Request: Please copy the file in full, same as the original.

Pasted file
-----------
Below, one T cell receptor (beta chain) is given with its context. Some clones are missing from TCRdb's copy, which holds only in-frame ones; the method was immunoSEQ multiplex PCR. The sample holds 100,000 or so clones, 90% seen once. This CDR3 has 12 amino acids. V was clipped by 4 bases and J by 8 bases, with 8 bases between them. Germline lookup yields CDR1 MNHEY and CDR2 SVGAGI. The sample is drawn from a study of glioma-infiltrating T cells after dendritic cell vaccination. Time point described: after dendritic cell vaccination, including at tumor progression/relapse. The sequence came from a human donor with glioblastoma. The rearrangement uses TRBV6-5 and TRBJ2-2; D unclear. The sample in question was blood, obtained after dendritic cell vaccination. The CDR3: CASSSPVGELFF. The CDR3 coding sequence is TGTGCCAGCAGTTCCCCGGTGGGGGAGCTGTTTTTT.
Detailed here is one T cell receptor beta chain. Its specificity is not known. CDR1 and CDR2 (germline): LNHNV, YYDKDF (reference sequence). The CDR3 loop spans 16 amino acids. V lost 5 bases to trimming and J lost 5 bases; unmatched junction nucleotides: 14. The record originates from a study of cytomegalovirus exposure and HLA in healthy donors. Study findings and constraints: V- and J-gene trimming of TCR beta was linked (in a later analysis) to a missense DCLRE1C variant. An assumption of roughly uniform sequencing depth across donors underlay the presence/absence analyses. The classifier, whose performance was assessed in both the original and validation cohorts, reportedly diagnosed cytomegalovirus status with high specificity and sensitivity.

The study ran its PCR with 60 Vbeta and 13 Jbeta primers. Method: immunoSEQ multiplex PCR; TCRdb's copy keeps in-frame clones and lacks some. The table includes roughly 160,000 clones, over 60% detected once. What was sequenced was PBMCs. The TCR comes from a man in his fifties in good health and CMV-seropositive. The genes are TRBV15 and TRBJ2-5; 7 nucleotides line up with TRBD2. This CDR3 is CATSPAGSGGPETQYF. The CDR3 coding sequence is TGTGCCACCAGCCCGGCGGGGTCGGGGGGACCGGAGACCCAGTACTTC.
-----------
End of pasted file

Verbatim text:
Below, one T cell receptor (beta chain) is given with its context. Some clones are missing from TCRdb's copy, which holds only in-frame ones; the method was immunoSEQ multiplex PCR. The sample holds 100,000 or so clones, 90% seen once. This CDR3 has 12 amino acids. V was clipped by 4 bases and J by 8 bases, with 8 bases between them. Germline lookup yields CDR1 MNHEY and CDR2 SVGAGI. The sample is drawn from a study of glioma-infiltrating T cells after dendritic cell vaccination. Time point described: after dendritic cell vaccination, including at tumor progression/relapse. The sequence came from a human donor with glioblastoma. The rearrangement uses TRBV6-5 and TRBJ2-2; D unclear. The sample in question was blood, obtained after dendritic cell vaccination. The CDR3: CASSSPVGELFF. The CDR3 coding sequence is TGTGCCAGCAGTTCCCCGGTGGGGGAGCTGTTTTTT.
Detailed here is one T cell receptor beta chain. Its specificity is not known. CDR1 and CDR2 (germline): LNHNV, YYDKDF (reference sequence). The CDR3 loop spans 16 amino acids. V lost 5 bases to trimming and J lost 5 bases; unmatched junction nucleotides: 14. The record originates from a study of cytomegalovirus exposure and HLA in healthy donors. Study findings and constraints: V- and J-gene trimming of TCR beta was linked (in a later analysis) to a missense DCLRE1C variant. An assumption of roughly uniform sequencing depth across donors underlay the presence/absence analyses. The classifier, whose performance was assessed in both the original and validation cohorts, reportedly diagnosed cytomegalovirus status with high specificity and sensitivity.

The study ran its PCR with 60 Vbeta and 13 Jbeta primers. Method: immunoSEQ multiplex PCR; TCRdb's copy keeps in-frame clones and lacks some. The table includes roughly 160,000 clones, over 60% detected once. What was sequenced was PBMCs. The TCR comes from a man in his fifties in good health and CMV-seropositive. The genes are TRBV15 and TRBJ2-5; 7 nucleotides line up with TRBD2. This CDR3 is CATSPAGSGGPETQYF. The CDR3 coding sequence is TGTGCCACCAGCCCGGCGGGGTCGGGGGGACCGGAGACCCAGTACTTC.